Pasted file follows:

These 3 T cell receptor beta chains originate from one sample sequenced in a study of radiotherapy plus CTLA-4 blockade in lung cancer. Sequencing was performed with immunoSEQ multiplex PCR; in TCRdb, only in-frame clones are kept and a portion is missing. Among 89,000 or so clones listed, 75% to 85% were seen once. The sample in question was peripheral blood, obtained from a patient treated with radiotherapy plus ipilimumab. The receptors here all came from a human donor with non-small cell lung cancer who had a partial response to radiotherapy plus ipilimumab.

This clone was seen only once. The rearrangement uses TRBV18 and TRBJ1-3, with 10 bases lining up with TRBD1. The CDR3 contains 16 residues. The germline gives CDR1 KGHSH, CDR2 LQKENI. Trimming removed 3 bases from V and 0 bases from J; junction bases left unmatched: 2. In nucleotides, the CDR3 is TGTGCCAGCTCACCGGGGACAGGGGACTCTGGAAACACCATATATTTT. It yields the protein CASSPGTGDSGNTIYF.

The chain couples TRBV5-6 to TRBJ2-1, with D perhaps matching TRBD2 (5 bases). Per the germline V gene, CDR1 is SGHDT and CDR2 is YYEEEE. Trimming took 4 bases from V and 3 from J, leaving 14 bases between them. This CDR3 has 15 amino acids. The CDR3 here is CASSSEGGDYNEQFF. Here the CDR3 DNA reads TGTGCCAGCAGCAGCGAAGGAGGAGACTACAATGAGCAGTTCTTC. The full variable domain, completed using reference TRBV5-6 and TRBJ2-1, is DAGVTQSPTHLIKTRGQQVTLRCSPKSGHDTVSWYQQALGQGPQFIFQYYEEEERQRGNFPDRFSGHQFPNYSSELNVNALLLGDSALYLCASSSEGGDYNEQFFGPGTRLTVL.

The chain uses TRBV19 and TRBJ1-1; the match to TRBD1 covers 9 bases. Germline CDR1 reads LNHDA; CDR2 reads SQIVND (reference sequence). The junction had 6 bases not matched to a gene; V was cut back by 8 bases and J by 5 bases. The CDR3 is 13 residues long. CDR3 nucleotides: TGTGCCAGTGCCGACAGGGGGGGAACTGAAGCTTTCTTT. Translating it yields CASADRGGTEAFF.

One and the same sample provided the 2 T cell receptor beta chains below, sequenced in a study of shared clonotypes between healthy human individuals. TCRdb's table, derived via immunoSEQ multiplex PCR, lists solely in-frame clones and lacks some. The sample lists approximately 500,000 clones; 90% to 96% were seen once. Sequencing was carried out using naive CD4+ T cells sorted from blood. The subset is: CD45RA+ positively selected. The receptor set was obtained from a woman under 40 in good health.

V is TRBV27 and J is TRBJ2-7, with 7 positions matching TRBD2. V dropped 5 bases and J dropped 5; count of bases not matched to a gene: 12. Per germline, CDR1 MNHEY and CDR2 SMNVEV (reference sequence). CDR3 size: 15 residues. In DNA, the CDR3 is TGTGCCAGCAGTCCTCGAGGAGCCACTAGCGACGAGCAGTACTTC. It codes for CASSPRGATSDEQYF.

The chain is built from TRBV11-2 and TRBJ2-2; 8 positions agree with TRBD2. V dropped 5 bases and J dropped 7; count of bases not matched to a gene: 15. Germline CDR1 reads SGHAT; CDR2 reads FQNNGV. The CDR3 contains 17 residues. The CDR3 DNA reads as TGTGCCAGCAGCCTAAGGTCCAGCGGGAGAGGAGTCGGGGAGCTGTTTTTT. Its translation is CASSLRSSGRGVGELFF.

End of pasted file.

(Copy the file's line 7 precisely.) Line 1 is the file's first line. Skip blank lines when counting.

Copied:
The chain is built from TRBV11-2 and TRBJ2-2; 8 positions agree with TRBD2. V dropped 5 bases and J dropped 7; count of bases not matched to a gene: 15. Germline CDR1 reads SGHAT; CDR2 reads FQNNGV. The CDR3 contains 17 residues. The CDR3 DNA reads as TGTGCCAGCAGCCTAAGGTCCAGCGGGAGAGGAGTCGGGGAGCTGTTTTTT. Its translation is CASSLRSSGRGVGELFF.